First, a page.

This is my first question on DSP Stack exchange, so I apologise if it is poorly worded. I have some positioning data from a vehicle (GPX Format, collected through Strava) and want to use a Kalman filter as a first step to track the position of the car and determine the accuracy of the GPS measurement. However, the output estimate of the Kalman filter from my implementation seems completely wrong and absolutely does not match the position information and plot from the data. Can someone help me figure out what is wrong with this implementation and provide some methods to fix this problem? Appreciate all the help in advance. Thanks!

As a reference, I used the code given in the below link and correspondingly modified it based on my requirements: https://stackoverflow.com/questions/13901997/kalman-2d-filter-in-pythonn. Background: I only have a basic understanding of the working of the Kalman filter and am a new user to Python, but for this implementation, I've considered a constant velocity model with states as Position and Velocity, time step is assumed to be 1 (Considering GPS updates at 1Hz), the measurement matrix only considers the position information and the actual measurement gives the corresponding longitude and latitude values. The test GPX file was obtained from the following link: https://github.com/stevenvandorpe/testdata/blob/master/gps_coordinates/gpx/my_run_001.gpx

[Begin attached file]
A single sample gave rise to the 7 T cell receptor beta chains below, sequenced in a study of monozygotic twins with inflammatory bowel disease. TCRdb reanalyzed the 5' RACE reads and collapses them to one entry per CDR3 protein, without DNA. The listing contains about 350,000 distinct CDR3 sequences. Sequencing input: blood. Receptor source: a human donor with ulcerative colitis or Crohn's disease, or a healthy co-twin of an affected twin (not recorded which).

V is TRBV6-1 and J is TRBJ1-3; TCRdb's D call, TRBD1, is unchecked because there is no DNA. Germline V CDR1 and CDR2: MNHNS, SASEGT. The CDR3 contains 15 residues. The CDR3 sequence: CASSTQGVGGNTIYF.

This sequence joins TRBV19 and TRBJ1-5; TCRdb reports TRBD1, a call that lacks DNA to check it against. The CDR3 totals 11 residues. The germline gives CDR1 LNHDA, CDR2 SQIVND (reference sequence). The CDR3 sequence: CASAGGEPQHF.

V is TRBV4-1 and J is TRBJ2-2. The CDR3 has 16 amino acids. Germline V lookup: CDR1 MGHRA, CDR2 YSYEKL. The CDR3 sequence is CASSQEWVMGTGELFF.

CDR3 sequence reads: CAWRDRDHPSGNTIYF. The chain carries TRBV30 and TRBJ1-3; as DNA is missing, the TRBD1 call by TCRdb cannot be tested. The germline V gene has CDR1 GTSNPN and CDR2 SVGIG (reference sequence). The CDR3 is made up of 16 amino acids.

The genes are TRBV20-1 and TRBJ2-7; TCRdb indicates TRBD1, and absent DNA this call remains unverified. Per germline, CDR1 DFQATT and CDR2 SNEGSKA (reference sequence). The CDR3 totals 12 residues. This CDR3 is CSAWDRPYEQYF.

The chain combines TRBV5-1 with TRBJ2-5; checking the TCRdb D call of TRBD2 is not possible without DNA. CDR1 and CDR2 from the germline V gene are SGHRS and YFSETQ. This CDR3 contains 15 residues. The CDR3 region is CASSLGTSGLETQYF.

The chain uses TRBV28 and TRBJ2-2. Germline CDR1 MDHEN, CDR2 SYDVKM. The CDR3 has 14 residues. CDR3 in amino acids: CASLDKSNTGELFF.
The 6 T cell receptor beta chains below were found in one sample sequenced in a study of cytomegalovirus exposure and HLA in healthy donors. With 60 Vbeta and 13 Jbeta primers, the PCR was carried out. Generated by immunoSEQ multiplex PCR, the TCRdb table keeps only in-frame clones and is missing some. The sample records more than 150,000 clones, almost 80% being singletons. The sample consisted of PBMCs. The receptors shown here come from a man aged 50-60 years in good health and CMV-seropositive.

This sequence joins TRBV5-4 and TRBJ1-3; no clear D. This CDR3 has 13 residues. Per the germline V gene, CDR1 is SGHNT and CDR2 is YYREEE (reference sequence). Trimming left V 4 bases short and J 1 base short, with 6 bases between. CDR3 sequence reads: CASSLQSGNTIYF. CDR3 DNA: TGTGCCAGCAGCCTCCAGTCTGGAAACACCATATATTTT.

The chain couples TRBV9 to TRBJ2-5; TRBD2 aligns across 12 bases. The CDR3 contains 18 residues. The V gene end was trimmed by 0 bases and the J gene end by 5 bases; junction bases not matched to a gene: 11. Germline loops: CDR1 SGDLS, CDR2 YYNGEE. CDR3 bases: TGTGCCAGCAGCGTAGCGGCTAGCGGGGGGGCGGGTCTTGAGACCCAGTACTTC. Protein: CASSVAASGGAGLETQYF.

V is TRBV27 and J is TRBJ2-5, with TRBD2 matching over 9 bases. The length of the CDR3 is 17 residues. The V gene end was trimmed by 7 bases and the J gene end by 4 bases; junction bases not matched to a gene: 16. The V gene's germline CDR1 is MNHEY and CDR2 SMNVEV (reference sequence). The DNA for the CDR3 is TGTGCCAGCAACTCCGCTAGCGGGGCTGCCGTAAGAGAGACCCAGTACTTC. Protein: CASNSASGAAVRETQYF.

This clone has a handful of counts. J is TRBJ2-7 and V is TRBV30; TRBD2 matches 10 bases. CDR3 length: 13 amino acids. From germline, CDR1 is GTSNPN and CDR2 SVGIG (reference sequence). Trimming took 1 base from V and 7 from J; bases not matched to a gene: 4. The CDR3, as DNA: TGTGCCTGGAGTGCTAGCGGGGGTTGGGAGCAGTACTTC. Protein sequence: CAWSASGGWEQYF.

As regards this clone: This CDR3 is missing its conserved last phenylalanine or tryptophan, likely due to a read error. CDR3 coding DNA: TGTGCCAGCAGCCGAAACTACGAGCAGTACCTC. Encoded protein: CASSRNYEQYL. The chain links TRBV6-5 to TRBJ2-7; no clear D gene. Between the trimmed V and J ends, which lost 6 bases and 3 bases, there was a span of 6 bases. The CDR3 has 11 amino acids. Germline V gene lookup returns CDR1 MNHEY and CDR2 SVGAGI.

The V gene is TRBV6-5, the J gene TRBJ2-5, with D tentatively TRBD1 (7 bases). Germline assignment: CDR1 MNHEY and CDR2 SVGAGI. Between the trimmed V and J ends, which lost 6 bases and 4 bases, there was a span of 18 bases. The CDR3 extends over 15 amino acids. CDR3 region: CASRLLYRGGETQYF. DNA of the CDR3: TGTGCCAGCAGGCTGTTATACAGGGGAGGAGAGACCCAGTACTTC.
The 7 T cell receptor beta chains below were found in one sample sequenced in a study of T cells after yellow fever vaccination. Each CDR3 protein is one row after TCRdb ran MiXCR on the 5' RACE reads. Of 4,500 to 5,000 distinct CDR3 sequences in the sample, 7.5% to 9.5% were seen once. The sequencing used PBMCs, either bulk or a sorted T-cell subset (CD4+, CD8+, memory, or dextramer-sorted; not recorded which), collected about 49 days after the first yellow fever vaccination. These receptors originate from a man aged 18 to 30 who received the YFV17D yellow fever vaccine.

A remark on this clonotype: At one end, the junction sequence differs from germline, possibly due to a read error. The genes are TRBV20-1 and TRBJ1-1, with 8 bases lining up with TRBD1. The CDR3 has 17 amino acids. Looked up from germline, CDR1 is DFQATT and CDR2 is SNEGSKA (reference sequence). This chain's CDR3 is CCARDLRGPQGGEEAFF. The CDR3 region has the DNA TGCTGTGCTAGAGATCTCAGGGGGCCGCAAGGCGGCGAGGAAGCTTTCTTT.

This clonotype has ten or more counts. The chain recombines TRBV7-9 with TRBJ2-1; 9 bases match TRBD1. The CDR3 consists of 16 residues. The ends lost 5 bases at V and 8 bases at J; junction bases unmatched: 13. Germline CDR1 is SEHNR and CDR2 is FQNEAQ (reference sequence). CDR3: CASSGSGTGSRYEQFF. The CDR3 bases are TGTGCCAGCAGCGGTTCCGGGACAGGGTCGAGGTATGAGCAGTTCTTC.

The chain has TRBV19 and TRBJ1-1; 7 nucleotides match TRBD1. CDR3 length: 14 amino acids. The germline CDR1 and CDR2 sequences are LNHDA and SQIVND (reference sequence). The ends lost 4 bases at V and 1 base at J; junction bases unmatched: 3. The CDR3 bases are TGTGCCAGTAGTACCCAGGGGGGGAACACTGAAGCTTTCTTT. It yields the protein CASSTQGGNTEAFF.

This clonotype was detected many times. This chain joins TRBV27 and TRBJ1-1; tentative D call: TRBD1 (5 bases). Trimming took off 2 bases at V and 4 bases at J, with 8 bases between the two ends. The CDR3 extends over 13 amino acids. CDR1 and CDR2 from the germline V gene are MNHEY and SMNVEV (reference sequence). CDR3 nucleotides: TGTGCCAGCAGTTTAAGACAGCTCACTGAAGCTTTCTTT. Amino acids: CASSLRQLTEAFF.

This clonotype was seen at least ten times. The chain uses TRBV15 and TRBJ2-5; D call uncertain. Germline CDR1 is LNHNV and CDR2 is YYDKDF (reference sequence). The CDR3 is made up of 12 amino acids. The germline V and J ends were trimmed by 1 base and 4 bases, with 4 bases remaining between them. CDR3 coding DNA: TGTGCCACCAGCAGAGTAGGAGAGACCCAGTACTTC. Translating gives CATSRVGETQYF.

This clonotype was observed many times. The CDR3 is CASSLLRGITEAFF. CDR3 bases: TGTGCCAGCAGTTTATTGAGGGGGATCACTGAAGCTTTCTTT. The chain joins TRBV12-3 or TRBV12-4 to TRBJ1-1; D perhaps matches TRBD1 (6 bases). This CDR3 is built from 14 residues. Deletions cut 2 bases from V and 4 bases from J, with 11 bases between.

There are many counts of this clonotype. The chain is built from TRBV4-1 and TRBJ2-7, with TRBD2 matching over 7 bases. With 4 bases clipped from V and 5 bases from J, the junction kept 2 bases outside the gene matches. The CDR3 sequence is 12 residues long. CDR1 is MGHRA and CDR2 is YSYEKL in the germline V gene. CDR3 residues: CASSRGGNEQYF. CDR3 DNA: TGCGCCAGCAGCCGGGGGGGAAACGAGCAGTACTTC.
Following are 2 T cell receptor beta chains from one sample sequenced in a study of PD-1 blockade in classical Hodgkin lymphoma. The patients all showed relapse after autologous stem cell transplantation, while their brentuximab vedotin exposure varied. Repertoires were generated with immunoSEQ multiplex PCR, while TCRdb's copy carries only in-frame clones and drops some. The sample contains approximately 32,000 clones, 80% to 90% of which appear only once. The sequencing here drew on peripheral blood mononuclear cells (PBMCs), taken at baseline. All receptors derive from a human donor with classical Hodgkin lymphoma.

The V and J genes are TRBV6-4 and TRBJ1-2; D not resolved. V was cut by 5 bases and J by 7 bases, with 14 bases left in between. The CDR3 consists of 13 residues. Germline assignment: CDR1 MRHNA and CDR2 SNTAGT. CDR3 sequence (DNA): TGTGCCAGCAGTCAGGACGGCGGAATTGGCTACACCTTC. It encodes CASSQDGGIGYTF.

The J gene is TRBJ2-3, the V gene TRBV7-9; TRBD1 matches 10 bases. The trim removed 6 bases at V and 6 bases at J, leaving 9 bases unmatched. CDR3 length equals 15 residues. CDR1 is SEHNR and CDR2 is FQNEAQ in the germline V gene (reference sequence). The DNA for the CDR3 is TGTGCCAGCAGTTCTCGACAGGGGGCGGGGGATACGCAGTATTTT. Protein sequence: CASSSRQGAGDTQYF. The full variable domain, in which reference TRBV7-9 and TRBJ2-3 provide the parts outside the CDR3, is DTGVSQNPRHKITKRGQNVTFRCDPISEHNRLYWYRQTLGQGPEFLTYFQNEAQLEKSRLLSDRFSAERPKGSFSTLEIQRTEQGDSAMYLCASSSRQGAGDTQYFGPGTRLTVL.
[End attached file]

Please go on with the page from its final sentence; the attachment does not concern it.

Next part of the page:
My implementation in Python:

import gpxpy
import pandas as pd
import numpy as np
import matplotlib.pyplot as plt

with open('test3.gpx') as fh:
    gpx_file = gpxpy.parse(fh)
segment = gpx_file.tracks[0].segments[0]
coords = pd.DataFrame([
    {'lat': p.latitude,
     'lon': p.longitude,
     'ele': p.elevation,
     'time': p.time} for p in segment.points])
plt.plot(coords.lon[::36], coords.lat[::36], 'ro')

def kalman_xy(x, P, measurement, R,
              Q = np.array(np.eye(4))):

    return kalman(x, P, measurement, R, Q,
                  F=np.array([[1.0, 0.0, 1.0, 0.0],
                              [0.0, 1.0, 0.0, 1.0],
                              [0.0, 0.0, 1.0, 0.0],
                              [0.0, 0.0, 0.0, 1.0]]),
                  H=np.array([[1.0, 0.0, 0.0, 0.0],
                              [0.0, 1.0, 0.0, 0.0]]))

def kalman(x, P, measurement, R, Q, F, H):

    y = np.array(measurement).T - np.dot(H,x)
    S = H.dot(P).dot(H.T) + R  # residual convariance
    K = np.dot((P.dot(H.T)), np.linalg.pinv(S))
    x = x + K.dot(y)
    I = np.array(np.eye(F.shape[0]))  # identity matrix
    P = np.dot((I - np.dot(K,H)),P)

    # PREDICT x, P
    x = np.dot(F,x)
    P = F.dot(P).dot(F.T) + Q

    return x, P

def demo_kalman_xy():
    x = np.array([[100.0, 0.0, 0.0, 100.0]]).T
    P = np.array(np.eye(4))*1000 # initial uncertainty
    plt.plot(coords.lon[::36], coords.lat[::36], 'ro')
    result = []
    R = 0.01**2
    for meas in zip(coords.lon, coords.lat):
        x, P = kalman_xy(x, P, meas, R)
    kalman_x, kalman_y = zip(*result)
    plt.plot(kalman_x, kalman_y, 'g-')